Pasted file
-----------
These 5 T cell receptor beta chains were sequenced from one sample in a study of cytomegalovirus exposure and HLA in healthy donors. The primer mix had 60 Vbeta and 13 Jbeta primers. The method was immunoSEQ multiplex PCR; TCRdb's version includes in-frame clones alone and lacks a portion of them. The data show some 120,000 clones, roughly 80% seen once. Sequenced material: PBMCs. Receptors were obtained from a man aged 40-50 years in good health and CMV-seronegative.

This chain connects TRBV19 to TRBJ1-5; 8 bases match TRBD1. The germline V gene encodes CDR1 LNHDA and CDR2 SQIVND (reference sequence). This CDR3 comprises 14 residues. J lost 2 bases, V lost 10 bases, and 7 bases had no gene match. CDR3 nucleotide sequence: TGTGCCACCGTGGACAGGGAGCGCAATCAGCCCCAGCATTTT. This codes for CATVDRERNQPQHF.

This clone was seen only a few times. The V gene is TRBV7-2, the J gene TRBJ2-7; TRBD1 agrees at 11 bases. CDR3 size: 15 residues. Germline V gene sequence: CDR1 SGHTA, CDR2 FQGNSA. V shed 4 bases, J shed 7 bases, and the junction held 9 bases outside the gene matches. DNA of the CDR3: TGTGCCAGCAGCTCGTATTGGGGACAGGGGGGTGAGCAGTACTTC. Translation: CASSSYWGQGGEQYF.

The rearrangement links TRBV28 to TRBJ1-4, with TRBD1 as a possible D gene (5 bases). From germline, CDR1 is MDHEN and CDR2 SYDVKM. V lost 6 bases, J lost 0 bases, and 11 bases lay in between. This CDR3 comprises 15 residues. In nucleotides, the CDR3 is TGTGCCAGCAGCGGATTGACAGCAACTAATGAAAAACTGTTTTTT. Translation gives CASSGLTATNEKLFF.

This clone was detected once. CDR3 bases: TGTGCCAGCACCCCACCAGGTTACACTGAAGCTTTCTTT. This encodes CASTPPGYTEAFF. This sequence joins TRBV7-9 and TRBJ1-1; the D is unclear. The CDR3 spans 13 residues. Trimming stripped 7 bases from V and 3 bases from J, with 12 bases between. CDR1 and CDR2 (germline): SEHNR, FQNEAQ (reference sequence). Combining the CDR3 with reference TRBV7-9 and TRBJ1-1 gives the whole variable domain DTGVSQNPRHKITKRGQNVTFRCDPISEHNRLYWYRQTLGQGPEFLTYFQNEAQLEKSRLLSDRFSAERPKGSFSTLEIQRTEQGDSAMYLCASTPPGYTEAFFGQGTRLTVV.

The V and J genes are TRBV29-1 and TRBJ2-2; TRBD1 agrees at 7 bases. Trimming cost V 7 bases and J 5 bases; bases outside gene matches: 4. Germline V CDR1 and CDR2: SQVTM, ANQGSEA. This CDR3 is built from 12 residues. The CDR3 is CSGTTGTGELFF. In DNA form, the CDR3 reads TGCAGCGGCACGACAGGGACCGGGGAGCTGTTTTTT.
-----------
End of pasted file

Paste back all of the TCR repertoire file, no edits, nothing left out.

These 5 T cell receptor beta chains were sequenced from one sample in a study of cytomegalovirus exposure and HLA in healthy donors. The primer mix had 60 Vbeta and 13 Jbeta primers. The method was immunoSEQ multiplex PCR; TCRdb's version includes in-frame clones alone and lacks a portion of them. The data show some 120,000 clones, roughly 80% seen once. Sequenced material: PBMCs. Receptors were obtained from a man aged 40-50 years in good health and CMV-seronegative.

This chain connects TRBV19 to TRBJ1-5; 8 bases match TRBD1. The germline V gene encodes CDR1 LNHDA and CDR2 SQIVND (reference sequence). This CDR3 comprises 14 residues. J lost 2 bases, V lost 10 bases, and 7 bases had no gene match. CDR3 nucleotide sequence: TGTGCCACCGTGGACAGGGAGCGCAATCAGCCCCAGCATTTT. This codes for CATVDRERNQPQHF.

This clone was seen only a few times. The V gene is TRBV7-2, the J gene TRBJ2-7; TRBD1 agrees at 11 bases. CDR3 size: 15 residues. Germline V gene sequence: CDR1 SGHTA, CDR2 FQGNSA. V shed 4 bases, J shed 7 bases, and the junction held 9 bases outside the gene matches. DNA of the CDR3: TGTGCCAGCAGCTCGTATTGGGGACAGGGGGGTGAGCAGTACTTC. Translation: CASSSYWGQGGEQYF.

The rearrangement links TRBV28 to TRBJ1-4, with TRBD1 as a possible D gene (5 bases). From germline, CDR1 is MDHEN and CDR2 SYDVKM. V lost 6 bases, J lost 0 bases, and 11 bases lay in between. This CDR3 comprises 15 residues. In nucleotides, the CDR3 is TGTGCCAGCAGCGGATTGACAGCAACTAATGAAAAACTGTTTTTT. Translation gives CASSGLTATNEKLFF.

This clone was detected once. CDR3 bases: TGTGCCAGCACCCCACCAGGTTACACTGAAGCTTTCTTT. This encodes CASTPPGYTEAFF. This sequence joins TRBV7-9 and TRBJ1-1; the D is unclear. The CDR3 spans 13 residues. Trimming stripped 7 bases from V and 3 bases from J, with 12 bases between. CDR1 and CDR2 (germline): SEHNR, FQNEAQ (reference sequence). Combining the CDR3 with reference TRBV7-9 and TRBJ1-1 gives the whole variable domain DTGVSQNPRHKITKRGQNVTFRCDPISEHNRLYWYRQTLGQGPEFLTYFQNEAQLEKSRLLSDRFSAERPKGSFSTLEIQRTEQGDSAMYLCASTPPGYTEAFFGQGTRLTVV.

The V and J genes are TRBV29-1 and TRBJ2-2; TRBD1 agrees at 7 bases. Trimming cost V 7 bases and J 5 bases; bases outside gene matches: 4. Germline V CDR1 and CDR2: SQVTM, ANQGSEA. This CDR3 is built from 12 residues. The CDR3 is CSGTTGTGELFF. In DNA form, the CDR3 reads TGCAGCGGCACGACAGGGACCGGGGAGCTGTTTTTT.